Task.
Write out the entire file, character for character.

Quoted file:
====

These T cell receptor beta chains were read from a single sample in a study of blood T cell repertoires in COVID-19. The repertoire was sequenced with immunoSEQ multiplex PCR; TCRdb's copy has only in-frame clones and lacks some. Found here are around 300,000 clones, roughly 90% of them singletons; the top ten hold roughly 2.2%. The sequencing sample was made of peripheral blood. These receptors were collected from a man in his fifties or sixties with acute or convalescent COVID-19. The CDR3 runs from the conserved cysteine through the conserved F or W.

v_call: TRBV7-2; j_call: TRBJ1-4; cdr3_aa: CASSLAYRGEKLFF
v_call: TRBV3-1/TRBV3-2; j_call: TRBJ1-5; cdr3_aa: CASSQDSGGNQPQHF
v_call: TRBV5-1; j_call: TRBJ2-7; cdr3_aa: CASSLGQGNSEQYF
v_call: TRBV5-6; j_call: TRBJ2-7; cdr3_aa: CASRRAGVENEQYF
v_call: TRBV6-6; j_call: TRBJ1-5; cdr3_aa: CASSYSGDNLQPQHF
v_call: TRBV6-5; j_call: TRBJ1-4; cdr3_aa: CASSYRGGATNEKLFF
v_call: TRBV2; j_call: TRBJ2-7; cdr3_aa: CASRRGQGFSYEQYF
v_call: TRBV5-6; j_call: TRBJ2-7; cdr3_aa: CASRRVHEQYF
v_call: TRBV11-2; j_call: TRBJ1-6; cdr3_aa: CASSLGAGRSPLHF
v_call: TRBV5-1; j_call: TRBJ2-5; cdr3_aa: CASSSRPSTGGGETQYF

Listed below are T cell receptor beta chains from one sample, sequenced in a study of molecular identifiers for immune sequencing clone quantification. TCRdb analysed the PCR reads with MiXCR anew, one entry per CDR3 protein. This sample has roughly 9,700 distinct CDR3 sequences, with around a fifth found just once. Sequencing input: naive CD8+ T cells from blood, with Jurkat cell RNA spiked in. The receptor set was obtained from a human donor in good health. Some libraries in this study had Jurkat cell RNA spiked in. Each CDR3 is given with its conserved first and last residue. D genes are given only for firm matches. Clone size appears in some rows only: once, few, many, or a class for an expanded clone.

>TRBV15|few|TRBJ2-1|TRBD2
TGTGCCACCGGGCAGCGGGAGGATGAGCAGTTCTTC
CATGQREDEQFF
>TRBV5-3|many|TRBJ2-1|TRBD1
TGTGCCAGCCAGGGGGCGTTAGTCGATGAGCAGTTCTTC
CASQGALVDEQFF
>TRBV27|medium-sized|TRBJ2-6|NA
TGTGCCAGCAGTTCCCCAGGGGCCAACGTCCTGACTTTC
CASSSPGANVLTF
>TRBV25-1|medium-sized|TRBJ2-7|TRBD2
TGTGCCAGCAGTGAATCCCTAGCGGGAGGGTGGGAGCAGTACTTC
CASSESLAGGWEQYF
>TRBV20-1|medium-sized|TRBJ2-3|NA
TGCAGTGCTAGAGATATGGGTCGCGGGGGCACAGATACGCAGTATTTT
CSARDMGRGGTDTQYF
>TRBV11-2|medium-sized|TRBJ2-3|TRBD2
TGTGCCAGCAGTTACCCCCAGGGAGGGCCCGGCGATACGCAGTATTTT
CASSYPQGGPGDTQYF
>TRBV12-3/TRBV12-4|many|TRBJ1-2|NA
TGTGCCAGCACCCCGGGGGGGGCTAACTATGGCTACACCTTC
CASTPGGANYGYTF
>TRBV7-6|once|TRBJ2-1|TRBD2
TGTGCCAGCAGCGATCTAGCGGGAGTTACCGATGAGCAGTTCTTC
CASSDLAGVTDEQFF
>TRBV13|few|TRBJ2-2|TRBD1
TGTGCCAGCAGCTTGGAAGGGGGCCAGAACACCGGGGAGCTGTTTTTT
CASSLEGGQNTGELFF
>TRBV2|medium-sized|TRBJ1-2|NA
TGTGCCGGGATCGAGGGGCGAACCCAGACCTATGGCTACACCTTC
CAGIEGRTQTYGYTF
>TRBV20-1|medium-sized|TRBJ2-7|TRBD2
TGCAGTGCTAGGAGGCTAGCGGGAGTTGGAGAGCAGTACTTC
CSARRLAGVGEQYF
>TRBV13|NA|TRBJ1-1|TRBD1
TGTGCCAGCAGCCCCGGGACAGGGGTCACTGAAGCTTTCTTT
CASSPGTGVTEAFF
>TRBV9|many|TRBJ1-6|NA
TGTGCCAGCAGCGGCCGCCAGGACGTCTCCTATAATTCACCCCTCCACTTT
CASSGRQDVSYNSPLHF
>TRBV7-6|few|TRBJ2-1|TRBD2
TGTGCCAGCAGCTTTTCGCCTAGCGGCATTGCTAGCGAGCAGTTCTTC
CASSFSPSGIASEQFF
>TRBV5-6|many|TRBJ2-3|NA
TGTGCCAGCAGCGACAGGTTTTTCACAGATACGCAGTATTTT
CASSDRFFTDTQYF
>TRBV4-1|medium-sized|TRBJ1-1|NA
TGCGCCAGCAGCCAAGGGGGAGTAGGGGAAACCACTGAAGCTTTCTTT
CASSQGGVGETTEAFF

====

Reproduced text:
These T cell receptor beta chains were read from a single sample in a study of blood T cell repertoires in COVID-19. The repertoire was sequenced with immunoSEQ multiplex PCR; TCRdb's copy has only in-frame clones and lacks some. Found here are around 300,000 clones, roughly 90% of them singletons; the top ten hold roughly 2.2%. The sequencing sample was made of peripheral blood. These receptors were collected from a man in his fifties or sixties with acute or convalescent COVID-19. The CDR3 runs from the conserved cysteine through the conserved F or W.

v_call: TRBV7-2; j_call: TRBJ1-4; cdr3_aa: CASSLAYRGEKLFF
v_call: TRBV3-1/TRBV3-2; j_call: TRBJ1-5; cdr3_aa: CASSQDSGGNQPQHF
v_call: TRBV5-1; j_call: TRBJ2-7; cdr3_aa: CASSLGQGNSEQYF
v_call: TRBV5-6; j_call: TRBJ2-7; cdr3_aa: CASRRAGVENEQYF
v_call: TRBV6-6; j_call: TRBJ1-5; cdr3_aa: CASSYSGDNLQPQHF
v_call: TRBV6-5; j_call: TRBJ1-4; cdr3_aa: CASSYRGGATNEKLFF
v_call: TRBV2; j_call: TRBJ2-7; cdr3_aa: CASRRGQGFSYEQYF
v_call: TRBV5-6; j_call: TRBJ2-7; cdr3_aa: CASRRVHEQYF
v_call: TRBV11-2; j_call: TRBJ1-6; cdr3_aa: CASSLGAGRSPLHF
v_call: TRBV5-1; j_call: TRBJ2-5; cdr3_aa: CASSSRPSTGGGETQYF

Listed below are T cell receptor beta chains from one sample, sequenced in a study of molecular identifiers for immune sequencing clone quantification. TCRdb analysed the PCR reads with MiXCR anew, one entry per CDR3 protein. This sample has roughly 9,700 distinct CDR3 sequences, with around a fifth found just once. Sequencing input: naive CD8+ T cells from blood, with Jurkat cell RNA spiked in. The receptor set was obtained from a human donor in good health. Some libraries in this study had Jurkat cell RNA spiked in. Each CDR3 is given with its conserved first and last residue. D genes are given only for firm matches. Clone size appears in some rows only: once, few, many, or a class for an expanded clone.

>TRBV15|few|TRBJ2-1|TRBD2
TGTGCCACCGGGCAGCGGGAGGATGAGCAGTTCTTC
CATGQREDEQFF
>TRBV5-3|many|TRBJ2-1|TRBD1
TGTGCCAGCCAGGGGGCGTTAGTCGATGAGCAGTTCTTC
CASQGALVDEQFF
>TRBV27|medium-sized|TRBJ2-6|NA
TGTGCCAGCAGTTCCCCAGGGGCCAACGTCCTGACTTTC
CASSSPGANVLTF
>TRBV25-1|medium-sized|TRBJ2-7|TRBD2
TGTGCCAGCAGTGAATCCCTAGCGGGAGGGTGGGAGCAGTACTTC
CASSESLAGGWEQYF
>TRBV20-1|medium-sized|TRBJ2-3|NA
TGCAGTGCTAGAGATATGGGTCGCGGGGGCACAGATACGCAGTATTTT
CSARDMGRGGTDTQYF
>TRBV11-2|medium-sized|TRBJ2-3|TRBD2
TGTGCCAGCAGTTACCCCCAGGGAGGGCCCGGCGATACGCAGTATTTT
CASSYPQGGPGDTQYF
>TRBV12-3/TRBV12-4|many|TRBJ1-2|NA
TGTGCCAGCACCCCGGGGGGGGCTAACTATGGCTACACCTTC
CASTPGGANYGYTF
>TRBV7-6|once|TRBJ2-1|TRBD2
TGTGCCAGCAGCGATCTAGCGGGAGTTACCGATGAGCAGTTCTTC
CASSDLAGVTDEQFF
>TRBV13|few|TRBJ2-2|TRBD1
TGTGCCAGCAGCTTGGAAGGGGGCCAGAACACCGGGGAGCTGTTTTTT
CASSLEGGQNTGELFF
>TRBV2|medium-sized|TRBJ1-2|NA
TGTGCCGGGATCGAGGGGCGAACCCAGACCTATGGCTACACCTTC
CAGIEGRTQTYGYTF
>TRBV20-1|medium-sized|TRBJ2-7|TRBD2
TGCAGTGCTAGGAGGCTAGCGGGAGTTGGAGAGCAGTACTTC
CSARRLAGVGEQYF
>TRBV13|NA|TRBJ1-1|TRBD1
TGTGCCAGCAGCCCCGGGACAGGGGTCACTGAAGCTTTCTTT
CASSPGTGVTEAFF
>TRBV9|many|TRBJ1-6|NA
TGTGCCAGCAGCGGCCGCCAGGACGTCTCCTATAATTCACCCCTCCACTTT
CASSGRQDVSYNSPLHF
>TRBV7-6|few|TRBJ2-1|TRBD2
TGTGCCAGCAGCTTTTCGCCTAGCGGCATTGCTAGCGAGCAGTTCTTC
CASSFSPSGIASEQFF
>TRBV5-6|many|TRBJ2-3|NA
TGTGCCAGCAGCGACAGGTTTTTCACAGATACGCAGTATTTT
CASSDRFFTDTQYF
>TRBV4-1|medium-sized|TRBJ1-1|NA
TGCGCCAGCAGCCAAGGGGGAGTAGGGGAAACCACTGAAGCTTTCTTT
CASSQGGVGETTEAFF